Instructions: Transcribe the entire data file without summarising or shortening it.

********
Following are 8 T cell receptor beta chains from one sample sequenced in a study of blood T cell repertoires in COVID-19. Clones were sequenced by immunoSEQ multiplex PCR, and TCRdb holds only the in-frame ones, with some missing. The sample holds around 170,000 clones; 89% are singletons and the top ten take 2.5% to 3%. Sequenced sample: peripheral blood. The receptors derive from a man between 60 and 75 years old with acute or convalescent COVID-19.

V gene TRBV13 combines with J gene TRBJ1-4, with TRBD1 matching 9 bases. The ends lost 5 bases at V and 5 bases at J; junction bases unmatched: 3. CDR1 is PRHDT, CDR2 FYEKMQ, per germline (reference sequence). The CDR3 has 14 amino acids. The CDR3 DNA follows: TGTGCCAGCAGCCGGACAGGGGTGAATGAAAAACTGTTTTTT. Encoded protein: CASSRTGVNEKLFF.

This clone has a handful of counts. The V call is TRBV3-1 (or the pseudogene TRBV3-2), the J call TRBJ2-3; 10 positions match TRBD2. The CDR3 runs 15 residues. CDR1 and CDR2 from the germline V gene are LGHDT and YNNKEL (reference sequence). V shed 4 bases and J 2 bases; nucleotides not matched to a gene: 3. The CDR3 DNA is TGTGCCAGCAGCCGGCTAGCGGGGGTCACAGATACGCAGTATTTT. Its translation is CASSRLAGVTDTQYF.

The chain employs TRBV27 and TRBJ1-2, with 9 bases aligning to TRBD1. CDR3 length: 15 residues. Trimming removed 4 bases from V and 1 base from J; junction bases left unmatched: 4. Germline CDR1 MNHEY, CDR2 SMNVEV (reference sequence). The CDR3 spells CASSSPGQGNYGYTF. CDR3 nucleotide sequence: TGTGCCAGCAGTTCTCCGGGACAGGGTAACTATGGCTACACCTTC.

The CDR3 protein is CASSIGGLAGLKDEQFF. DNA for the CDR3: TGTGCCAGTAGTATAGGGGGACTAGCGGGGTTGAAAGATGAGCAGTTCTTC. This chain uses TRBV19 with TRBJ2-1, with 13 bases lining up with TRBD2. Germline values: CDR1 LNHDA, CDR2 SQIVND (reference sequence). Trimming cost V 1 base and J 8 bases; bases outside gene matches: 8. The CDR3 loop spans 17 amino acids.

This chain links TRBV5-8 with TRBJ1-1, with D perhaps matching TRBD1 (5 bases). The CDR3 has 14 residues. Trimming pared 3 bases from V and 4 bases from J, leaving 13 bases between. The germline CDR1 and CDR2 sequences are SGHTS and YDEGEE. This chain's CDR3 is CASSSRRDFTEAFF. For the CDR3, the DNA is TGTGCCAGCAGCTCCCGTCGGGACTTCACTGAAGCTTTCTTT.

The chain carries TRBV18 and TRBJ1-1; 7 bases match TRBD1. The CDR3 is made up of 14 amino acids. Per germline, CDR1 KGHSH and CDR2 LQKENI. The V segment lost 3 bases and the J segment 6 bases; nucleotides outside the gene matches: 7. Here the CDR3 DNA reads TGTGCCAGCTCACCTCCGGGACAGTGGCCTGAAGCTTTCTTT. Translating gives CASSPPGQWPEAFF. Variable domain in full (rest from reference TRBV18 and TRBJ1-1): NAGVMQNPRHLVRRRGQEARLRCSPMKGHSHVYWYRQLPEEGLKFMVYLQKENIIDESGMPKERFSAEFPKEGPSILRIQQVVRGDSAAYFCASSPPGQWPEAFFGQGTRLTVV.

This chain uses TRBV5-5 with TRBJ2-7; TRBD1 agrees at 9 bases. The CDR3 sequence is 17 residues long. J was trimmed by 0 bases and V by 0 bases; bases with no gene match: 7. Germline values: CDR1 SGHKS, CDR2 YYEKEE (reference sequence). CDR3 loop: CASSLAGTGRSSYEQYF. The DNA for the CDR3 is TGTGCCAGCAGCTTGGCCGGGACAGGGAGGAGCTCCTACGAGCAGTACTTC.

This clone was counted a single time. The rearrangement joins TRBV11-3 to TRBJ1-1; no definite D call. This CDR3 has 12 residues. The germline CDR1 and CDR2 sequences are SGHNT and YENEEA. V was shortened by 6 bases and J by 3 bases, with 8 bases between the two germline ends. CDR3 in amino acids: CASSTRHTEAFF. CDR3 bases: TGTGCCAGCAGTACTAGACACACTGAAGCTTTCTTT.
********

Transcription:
Following are 8 T cell receptor beta chains from one sample sequenced in a study of blood T cell repertoires in COVID-19. Clones were sequenced by immunoSEQ multiplex PCR, and TCRdb holds only the in-frame ones, with some missing. The sample holds around 170,000 clones; 89% are singletons and the top ten take 2.5% to 3%. Sequenced sample: peripheral blood. The receptors derive from a man between 60 and 75 years old with acute or convalescent COVID-19.

V gene TRBV13 combines with J gene TRBJ1-4, with TRBD1 matching 9 bases. The ends lost 5 bases at V and 5 bases at J; junction bases unmatched: 3. CDR1 is PRHDT, CDR2 FYEKMQ, per germline (reference sequence). The CDR3 has 14 amino acids. The CDR3 DNA follows: TGTGCCAGCAGCCGGACAGGGGTGAATGAAAAACTGTTTTTT. Encoded protein: CASSRTGVNEKLFF.

This clone has a handful of counts. The V call is TRBV3-1 (or the pseudogene TRBV3-2), the J call TRBJ2-3; 10 positions match TRBD2. The CDR3 runs 15 residues. CDR1 and CDR2 from the germline V gene are LGHDT and YNNKEL (reference sequence). V shed 4 bases and J 2 bases; nucleotides not matched to a gene: 3. The CDR3 DNA is TGTGCCAGCAGCCGGCTAGCGGGGGTCACAGATACGCAGTATTTT. Its translation is CASSRLAGVTDTQYF.

The chain employs TRBV27 and TRBJ1-2, with 9 bases aligning to TRBD1. CDR3 length: 15 residues. Trimming removed 4 bases from V and 1 base from J; junction bases left unmatched: 4. Germline CDR1 MNHEY, CDR2 SMNVEV (reference sequence). The CDR3 spells CASSSPGQGNYGYTF. CDR3 nucleotide sequence: TGTGCCAGCAGTTCTCCGGGACAGGGTAACTATGGCTACACCTTC.

The CDR3 protein is CASSIGGLAGLKDEQFF. DNA for the CDR3: TGTGCCAGTAGTATAGGGGGACTAGCGGGGTTGAAAGATGAGCAGTTCTTC. This chain uses TRBV19 with TRBJ2-1, with 13 bases lining up with TRBD2. Germline values: CDR1 LNHDA, CDR2 SQIVND (reference sequence). Trimming cost V 1 base and J 8 bases; bases outside gene matches: 8. The CDR3 loop spans 17 amino acids.

This chain links TRBV5-8 with TRBJ1-1, with D perhaps matching TRBD1 (5 bases). The CDR3 has 14 residues. Trimming pared 3 bases from V and 4 bases from J, leaving 13 bases between. The germline CDR1 and CDR2 sequences are SGHTS and YDEGEE. This chain's CDR3 is CASSSRRDFTEAFF. For the CDR3, the DNA is TGTGCCAGCAGCTCCCGTCGGGACTTCACTGAAGCTTTCTTT.

The chain carries TRBV18 and TRBJ1-1; 7 bases match TRBD1. The CDR3 is made up of 14 amino acids. Per germline, CDR1 KGHSH and CDR2 LQKENI. The V segment lost 3 bases and the J segment 6 bases; nucleotides outside the gene matches: 7. Here the CDR3 DNA reads TGTGCCAGCTCACCTCCGGGACAGTGGCCTGAAGCTTTCTTT. Translating gives CASSPPGQWPEAFF. Variable domain in full (rest from reference TRBV18 and TRBJ1-1): NAGVMQNPRHLVRRRGQEARLRCSPMKGHSHVYWYRQLPEEGLKFMVYLQKENIIDESGMPKERFSAEFPKEGPSILRIQQVVRGDSAAYFCASSPPGQWPEAFFGQGTRLTVV.

This chain uses TRBV5-5 with TRBJ2-7; TRBD1 agrees at 9 bases. The CDR3 sequence is 17 residues long. J was trimmed by 0 bases and V by 0 bases; bases with no gene match: 7. Germline values: CDR1 SGHKS, CDR2 YYEKEE (reference sequence). CDR3 loop: CASSLAGTGRSSYEQYF. The DNA for the CDR3 is TGTGCCAGCAGCTTGGCCGGGACAGGGAGGAGCTCCTACGAGCAGTACTTC.

This clone was counted a single time. The rearrangement joins TRBV11-3 to TRBJ1-1; no definite D call. This CDR3 has 12 residues. The germline CDR1 and CDR2 sequences are SGHNT and YENEEA. V was shortened by 6 bases and J by 3 bases, with 8 bases between the two germline ends. CDR3 in amino acids: CASSTRHTEAFF. CDR3 bases: TGTGCCAGCAGTACTAGACACACTGAAGCTTTCTTT.